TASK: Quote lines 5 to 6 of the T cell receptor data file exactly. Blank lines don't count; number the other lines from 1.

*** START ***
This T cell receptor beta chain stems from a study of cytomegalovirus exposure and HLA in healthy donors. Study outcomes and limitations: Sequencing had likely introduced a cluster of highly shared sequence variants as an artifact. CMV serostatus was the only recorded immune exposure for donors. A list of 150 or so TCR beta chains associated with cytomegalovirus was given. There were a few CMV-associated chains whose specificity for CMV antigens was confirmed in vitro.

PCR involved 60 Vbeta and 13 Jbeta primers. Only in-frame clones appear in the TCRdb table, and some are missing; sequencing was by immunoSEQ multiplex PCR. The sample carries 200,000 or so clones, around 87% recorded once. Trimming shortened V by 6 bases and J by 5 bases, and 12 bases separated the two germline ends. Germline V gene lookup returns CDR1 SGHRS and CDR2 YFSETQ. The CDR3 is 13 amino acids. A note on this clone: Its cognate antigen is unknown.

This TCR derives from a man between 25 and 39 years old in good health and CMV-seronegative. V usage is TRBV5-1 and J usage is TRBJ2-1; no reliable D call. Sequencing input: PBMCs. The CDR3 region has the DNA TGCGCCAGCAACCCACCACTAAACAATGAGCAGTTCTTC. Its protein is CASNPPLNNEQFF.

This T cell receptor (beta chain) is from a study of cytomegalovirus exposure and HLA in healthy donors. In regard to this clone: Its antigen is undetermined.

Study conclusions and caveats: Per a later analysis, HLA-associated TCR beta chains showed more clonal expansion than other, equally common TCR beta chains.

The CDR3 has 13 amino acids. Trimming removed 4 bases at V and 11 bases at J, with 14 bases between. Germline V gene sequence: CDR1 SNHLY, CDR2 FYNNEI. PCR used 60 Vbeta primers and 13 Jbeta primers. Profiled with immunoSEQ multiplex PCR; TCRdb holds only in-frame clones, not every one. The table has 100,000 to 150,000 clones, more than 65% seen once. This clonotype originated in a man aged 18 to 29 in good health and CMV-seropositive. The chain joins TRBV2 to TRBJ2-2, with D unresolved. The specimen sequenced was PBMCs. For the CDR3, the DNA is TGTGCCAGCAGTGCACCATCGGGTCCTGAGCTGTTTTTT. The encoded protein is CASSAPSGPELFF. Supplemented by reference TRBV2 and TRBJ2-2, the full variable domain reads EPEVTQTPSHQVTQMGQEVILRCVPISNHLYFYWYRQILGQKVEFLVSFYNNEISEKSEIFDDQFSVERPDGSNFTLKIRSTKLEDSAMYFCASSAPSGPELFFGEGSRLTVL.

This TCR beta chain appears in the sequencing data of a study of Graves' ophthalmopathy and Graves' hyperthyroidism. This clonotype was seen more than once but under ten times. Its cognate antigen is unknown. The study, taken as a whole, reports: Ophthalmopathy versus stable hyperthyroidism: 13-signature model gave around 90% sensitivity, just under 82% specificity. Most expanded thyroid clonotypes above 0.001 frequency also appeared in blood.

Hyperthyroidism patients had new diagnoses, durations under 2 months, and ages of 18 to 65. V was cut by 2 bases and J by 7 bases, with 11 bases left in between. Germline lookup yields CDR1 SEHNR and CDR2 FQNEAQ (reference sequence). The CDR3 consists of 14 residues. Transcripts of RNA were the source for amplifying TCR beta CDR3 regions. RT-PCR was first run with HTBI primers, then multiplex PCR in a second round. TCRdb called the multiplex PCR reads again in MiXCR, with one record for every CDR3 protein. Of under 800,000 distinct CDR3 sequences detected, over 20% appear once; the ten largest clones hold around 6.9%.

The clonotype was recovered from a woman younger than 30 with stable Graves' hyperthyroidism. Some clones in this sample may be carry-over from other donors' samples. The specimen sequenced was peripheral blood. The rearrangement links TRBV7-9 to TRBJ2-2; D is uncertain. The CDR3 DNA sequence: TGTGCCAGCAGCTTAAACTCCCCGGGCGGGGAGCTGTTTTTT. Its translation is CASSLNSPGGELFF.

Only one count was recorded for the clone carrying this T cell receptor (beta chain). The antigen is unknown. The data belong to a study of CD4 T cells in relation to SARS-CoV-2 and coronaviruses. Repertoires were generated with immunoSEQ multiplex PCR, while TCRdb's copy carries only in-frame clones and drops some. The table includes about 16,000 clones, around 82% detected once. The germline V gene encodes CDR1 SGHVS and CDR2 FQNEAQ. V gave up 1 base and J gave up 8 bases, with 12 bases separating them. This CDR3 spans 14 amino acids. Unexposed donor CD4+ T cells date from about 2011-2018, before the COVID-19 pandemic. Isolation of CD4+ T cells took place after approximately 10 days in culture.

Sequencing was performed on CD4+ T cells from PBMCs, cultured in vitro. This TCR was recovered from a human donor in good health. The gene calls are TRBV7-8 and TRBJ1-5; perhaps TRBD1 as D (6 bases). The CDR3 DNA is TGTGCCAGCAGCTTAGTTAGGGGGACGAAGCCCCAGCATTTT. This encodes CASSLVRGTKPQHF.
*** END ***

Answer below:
Study conclusions and caveats: Per a later analysis, HLA-associated TCR beta chains showed more clonal expansion than other, equally common TCR beta chains.

The CDR3 has 13 amino acids. Trimming removed 4 bases at V and 11 bases at J, with 14 bases between. Germline V gene sequence: CDR1 SNHLY, CDR2 FYNNEI. PCR used 60 Vbeta primers and 13 Jbeta primers. Profiled with immunoSEQ multiplex PCR; TCRdb holds only in-frame clones, not every one. The table has 100,000 to 150,000 clones, more than 65% seen once. This clonotype originated in a man aged 18 to 29 in good health and CMV-seropositive. The chain joins TRBV2 to TRBJ2-2, with D unresolved. The specimen sequenced was PBMCs. For the CDR3, the DNA is TGTGCCAGCAGTGCACCATCGGGTCCTGAGCTGTTTTTT. The encoded protein is CASSAPSGPELFF. Supplemented by reference TRBV2 and TRBJ2-2, the full variable domain reads EPEVTQTPSHQVTQMGQEVILRCVPISNHLYFYWYRQILGQKVEFLVSFYNNEISEKSEIFDDQFSVERPDGSNFTLKIRSTKLEDSAMYFCASSAPSGPELFFGEGSRLTVL.